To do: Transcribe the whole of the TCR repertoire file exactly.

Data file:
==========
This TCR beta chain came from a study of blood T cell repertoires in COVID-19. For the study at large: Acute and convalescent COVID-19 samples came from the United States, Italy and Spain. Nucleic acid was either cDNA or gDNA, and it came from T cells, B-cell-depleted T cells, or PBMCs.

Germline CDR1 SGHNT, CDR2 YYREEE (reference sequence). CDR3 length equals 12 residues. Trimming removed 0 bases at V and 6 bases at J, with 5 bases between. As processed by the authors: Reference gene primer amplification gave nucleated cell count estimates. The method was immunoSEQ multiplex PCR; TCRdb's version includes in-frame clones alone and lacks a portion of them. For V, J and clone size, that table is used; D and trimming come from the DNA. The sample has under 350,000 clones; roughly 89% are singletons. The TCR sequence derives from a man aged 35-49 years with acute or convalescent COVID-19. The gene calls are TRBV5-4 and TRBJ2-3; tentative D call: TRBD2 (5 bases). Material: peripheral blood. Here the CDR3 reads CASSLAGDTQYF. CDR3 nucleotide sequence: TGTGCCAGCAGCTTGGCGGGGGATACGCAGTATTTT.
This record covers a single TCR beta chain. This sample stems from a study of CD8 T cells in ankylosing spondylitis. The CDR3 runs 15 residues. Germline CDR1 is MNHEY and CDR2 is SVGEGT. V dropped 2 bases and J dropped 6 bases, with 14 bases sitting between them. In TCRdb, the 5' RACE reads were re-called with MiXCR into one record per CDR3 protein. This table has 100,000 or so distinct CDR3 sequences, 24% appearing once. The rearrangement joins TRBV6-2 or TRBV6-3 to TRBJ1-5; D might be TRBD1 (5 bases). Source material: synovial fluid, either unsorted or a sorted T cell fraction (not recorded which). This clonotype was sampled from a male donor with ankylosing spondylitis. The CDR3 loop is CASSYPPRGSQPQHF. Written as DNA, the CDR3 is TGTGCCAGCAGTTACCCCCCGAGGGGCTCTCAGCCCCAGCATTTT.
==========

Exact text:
This TCR beta chain came from a study of blood T cell repertoires in COVID-19. For the study at large: Acute and convalescent COVID-19 samples came from the United States, Italy and Spain. Nucleic acid was either cDNA or gDNA, and it came from T cells, B-cell-depleted T cells, or PBMCs.

Germline CDR1 SGHNT, CDR2 YYREEE (reference sequence). CDR3 length equals 12 residues. Trimming removed 0 bases at V and 6 bases at J, with 5 bases between. As processed by the authors: Reference gene primer amplification gave nucleated cell count estimates. The method was immunoSEQ multiplex PCR; TCRdb's version includes in-frame clones alone and lacks a portion of them. For V, J and clone size, that table is used; D and trimming come from the DNA. The sample has under 350,000 clones; roughly 89% are singletons. The TCR sequence derives from a man aged 35-49 years with acute or convalescent COVID-19. The gene calls are TRBV5-4 and TRBJ2-3; tentative D call: TRBD2 (5 bases). Material: peripheral blood. Here the CDR3 reads CASSLAGDTQYF. CDR3 nucleotide sequence: TGTGCCAGCAGCTTGGCGGGGGATACGCAGTATTTT.
This record covers a single TCR beta chain. This sample stems from a study of CD8 T cells in ankylosing spondylitis. The CDR3 runs 15 residues. Germline CDR1 is MNHEY and CDR2 is SVGEGT. V dropped 2 bases and J dropped 6 bases, with 14 bases sitting between them. In TCRdb, the 5' RACE reads were re-called with MiXCR into one record per CDR3 protein. This table has 100,000 or so distinct CDR3 sequences, 24% appearing once. The rearrangement joins TRBV6-2 or TRBV6-3 to TRBJ1-5; D might be TRBD1 (5 bases). Source material: synovial fluid, either unsorted or a sorted T cell fraction (not recorded which). This clonotype was sampled from a male donor with ankylosing spondylitis. The CDR3 loop is CASSYPPRGSQPQHF. Written as DNA, the CDR3 is TGTGCCAGCAGTTACCCCCCGAGGGGCTCTCAGCCCCAGCATTTT.